25 August 2006

cosmic objects and linguistic objects

Well, I've been scooped on this whole current "definition of planet" issue and its linguistic interest, which is a shame given that I'd intended to post about it last February but was too unmoved to do so at the time. But piloklok is not about scoops, so I'll still add my thoughts.

Notably, two things written recently by Geoff Pullum make it clear how this debate is relevant to linguistics: first, indeed, this issue is not a matter of changing the universe; instead it's simply a matter of lexicography. It's a question of using definitions that provide a set of criteria to determine whether a particular entity (e.g., an individual heavenly object) fits into a larger category (e.g., planet).

Second, Pullum agrees with a correspondent that the general public's likely dissatisfaction with a definition that denies "planethood" to Pluto is similar to a prescriptive and by-rote approach to grammar instruction. In short, people do not want to admit that what they learned in school, such as the planetary status of Pluto, is no longer current (and perhaps never should have been). Likewise, the same people do not want to admit that what they learned regarding grammar (take your pick - singular-referring they/their, stranded prepositions, whatever) never should have been current.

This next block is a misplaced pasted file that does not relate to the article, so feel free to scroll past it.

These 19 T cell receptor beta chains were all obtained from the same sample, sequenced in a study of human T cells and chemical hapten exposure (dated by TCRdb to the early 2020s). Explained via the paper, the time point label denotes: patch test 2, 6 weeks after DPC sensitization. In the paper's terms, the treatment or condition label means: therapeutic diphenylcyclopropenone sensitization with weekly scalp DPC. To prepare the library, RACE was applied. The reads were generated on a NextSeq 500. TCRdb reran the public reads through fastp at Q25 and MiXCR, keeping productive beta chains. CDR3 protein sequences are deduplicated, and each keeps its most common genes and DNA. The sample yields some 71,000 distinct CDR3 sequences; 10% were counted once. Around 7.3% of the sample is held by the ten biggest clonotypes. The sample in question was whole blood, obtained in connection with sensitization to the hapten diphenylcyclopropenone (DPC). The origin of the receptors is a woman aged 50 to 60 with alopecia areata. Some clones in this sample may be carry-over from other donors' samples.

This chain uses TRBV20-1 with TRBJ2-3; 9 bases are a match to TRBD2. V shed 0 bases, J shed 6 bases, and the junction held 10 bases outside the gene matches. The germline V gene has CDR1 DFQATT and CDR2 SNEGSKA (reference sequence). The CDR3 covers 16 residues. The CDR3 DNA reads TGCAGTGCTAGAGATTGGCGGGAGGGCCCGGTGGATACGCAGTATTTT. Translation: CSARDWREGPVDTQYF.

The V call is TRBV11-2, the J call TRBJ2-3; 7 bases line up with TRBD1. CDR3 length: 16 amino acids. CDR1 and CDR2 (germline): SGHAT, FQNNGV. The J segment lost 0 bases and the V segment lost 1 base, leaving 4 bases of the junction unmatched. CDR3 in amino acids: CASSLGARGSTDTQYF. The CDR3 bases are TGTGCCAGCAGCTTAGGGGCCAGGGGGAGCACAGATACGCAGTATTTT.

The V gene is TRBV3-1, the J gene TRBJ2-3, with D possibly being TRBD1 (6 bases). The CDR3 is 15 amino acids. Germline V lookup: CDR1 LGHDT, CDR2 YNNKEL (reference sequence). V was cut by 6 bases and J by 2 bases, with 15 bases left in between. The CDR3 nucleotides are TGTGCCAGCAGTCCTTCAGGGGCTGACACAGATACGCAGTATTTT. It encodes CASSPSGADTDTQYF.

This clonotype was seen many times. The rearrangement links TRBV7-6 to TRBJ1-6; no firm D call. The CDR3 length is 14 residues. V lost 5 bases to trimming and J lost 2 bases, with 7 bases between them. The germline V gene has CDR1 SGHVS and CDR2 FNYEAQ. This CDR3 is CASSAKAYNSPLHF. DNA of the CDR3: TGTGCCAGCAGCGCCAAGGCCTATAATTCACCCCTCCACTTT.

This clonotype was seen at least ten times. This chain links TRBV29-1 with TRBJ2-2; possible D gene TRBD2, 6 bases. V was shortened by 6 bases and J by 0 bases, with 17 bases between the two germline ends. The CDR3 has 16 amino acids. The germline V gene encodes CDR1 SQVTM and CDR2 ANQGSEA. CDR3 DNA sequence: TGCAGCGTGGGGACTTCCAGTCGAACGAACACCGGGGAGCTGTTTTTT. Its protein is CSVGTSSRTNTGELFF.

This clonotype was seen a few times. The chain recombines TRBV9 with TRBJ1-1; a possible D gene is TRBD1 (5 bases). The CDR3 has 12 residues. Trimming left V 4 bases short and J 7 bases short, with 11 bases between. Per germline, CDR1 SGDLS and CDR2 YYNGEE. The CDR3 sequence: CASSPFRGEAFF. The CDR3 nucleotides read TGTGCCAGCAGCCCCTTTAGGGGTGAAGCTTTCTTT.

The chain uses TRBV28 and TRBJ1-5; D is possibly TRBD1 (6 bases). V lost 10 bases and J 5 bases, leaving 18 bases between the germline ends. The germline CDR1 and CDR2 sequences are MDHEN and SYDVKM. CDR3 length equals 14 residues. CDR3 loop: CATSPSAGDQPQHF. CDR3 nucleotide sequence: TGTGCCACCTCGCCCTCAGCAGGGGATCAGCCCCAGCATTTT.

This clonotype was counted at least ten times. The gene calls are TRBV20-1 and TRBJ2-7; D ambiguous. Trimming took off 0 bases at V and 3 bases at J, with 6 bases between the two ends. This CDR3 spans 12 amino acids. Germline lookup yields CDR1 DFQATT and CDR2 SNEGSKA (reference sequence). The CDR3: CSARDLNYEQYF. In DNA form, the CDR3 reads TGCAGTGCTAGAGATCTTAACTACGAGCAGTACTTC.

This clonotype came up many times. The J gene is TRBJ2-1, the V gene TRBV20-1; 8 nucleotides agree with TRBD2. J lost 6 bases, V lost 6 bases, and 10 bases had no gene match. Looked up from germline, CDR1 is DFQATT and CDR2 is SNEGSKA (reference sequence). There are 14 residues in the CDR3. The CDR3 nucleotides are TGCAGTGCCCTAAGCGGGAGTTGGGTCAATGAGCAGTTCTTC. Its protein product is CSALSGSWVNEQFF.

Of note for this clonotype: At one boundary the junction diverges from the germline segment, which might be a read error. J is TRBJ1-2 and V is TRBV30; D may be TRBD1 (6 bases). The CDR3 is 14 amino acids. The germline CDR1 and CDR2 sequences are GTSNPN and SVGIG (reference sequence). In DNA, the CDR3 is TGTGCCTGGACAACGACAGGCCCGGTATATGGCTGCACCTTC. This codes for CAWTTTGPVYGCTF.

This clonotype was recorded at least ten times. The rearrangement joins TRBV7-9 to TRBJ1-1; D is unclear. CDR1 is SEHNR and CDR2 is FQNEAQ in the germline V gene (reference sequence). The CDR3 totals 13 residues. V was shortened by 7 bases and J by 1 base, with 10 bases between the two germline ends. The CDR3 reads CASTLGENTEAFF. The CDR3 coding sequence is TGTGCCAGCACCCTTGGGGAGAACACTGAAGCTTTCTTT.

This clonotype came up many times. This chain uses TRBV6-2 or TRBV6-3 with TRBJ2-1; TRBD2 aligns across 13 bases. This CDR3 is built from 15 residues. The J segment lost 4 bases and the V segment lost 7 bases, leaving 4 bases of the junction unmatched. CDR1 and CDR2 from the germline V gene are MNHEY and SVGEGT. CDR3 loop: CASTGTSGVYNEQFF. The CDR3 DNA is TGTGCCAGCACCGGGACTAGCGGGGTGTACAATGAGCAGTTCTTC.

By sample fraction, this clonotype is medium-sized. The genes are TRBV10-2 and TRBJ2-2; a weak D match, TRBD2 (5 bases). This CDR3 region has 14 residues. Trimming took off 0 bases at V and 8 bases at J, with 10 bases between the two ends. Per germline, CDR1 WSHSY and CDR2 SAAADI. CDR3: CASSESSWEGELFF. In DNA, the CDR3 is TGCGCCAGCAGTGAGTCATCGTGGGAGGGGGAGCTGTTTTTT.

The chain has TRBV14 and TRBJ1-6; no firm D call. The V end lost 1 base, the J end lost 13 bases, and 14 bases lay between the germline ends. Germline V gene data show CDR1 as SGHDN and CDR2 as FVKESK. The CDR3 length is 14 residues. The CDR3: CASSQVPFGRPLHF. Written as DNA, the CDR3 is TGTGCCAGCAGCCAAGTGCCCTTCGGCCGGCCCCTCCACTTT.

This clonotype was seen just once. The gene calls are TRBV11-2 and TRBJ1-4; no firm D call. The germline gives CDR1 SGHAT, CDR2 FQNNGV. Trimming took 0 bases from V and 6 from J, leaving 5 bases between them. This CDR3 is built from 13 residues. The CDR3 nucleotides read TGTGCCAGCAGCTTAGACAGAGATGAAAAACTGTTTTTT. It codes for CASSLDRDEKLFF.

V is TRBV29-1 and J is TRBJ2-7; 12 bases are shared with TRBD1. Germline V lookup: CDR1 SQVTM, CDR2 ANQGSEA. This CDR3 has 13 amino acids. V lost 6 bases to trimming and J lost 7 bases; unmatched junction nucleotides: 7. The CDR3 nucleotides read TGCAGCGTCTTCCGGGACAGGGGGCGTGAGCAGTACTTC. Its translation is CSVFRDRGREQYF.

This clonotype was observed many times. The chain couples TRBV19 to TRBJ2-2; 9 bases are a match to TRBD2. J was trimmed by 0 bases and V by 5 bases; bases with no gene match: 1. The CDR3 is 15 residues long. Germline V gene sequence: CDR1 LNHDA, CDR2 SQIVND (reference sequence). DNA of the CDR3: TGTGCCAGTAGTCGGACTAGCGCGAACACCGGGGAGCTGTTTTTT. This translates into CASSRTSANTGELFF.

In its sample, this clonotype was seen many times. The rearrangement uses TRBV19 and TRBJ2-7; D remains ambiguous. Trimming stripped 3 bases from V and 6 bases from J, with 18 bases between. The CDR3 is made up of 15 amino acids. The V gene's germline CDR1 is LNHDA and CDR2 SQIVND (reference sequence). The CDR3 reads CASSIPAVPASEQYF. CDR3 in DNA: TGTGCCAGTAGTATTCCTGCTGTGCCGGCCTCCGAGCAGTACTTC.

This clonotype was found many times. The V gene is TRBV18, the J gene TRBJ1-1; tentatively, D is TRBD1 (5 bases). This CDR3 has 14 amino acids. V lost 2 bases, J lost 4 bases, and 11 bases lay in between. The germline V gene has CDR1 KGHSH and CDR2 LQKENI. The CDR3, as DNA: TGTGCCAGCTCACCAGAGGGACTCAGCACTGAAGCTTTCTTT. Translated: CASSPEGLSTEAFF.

Here's another parallel to consider: this is not only a discussion of definition and lexicography; it closely mirrors the linguist's choice of how to define linguistic categories. For example, here are some possible criteria that could be used to distinguish planets from other big things in outer space: (a) Made of rocks not ice; (b)spherical by virtue of its own mass; (c), in the same plane and solidified from the same nebulous stuff as other planets in the same system (and the central object). The first two criteria focus only on properties of the object itself, while the third relies on how that object behaves in relation to other big things in space.

Likewise, in linguistics we are confronted with how to develop suitable sets of criteria to define categories as varied as gesture, feature, phoneme, word, stem, noun, verb, utterance, message, and so on. Take noun: we have the elementary school definition, "a person, place or thing", and the syntactic definition, "word that can occupy subject or object position in a sentence". The first definition looks desperately to properties of the word itself (in this case, what can it refer to?), while the other relies on how this category behaves in relation to other linguistic objects. That this more suitable definition relies on close analysis of the structure of a sentence, rather than a handy memnonic, makes it less likely to be a widely-accepted means of defining nouns.


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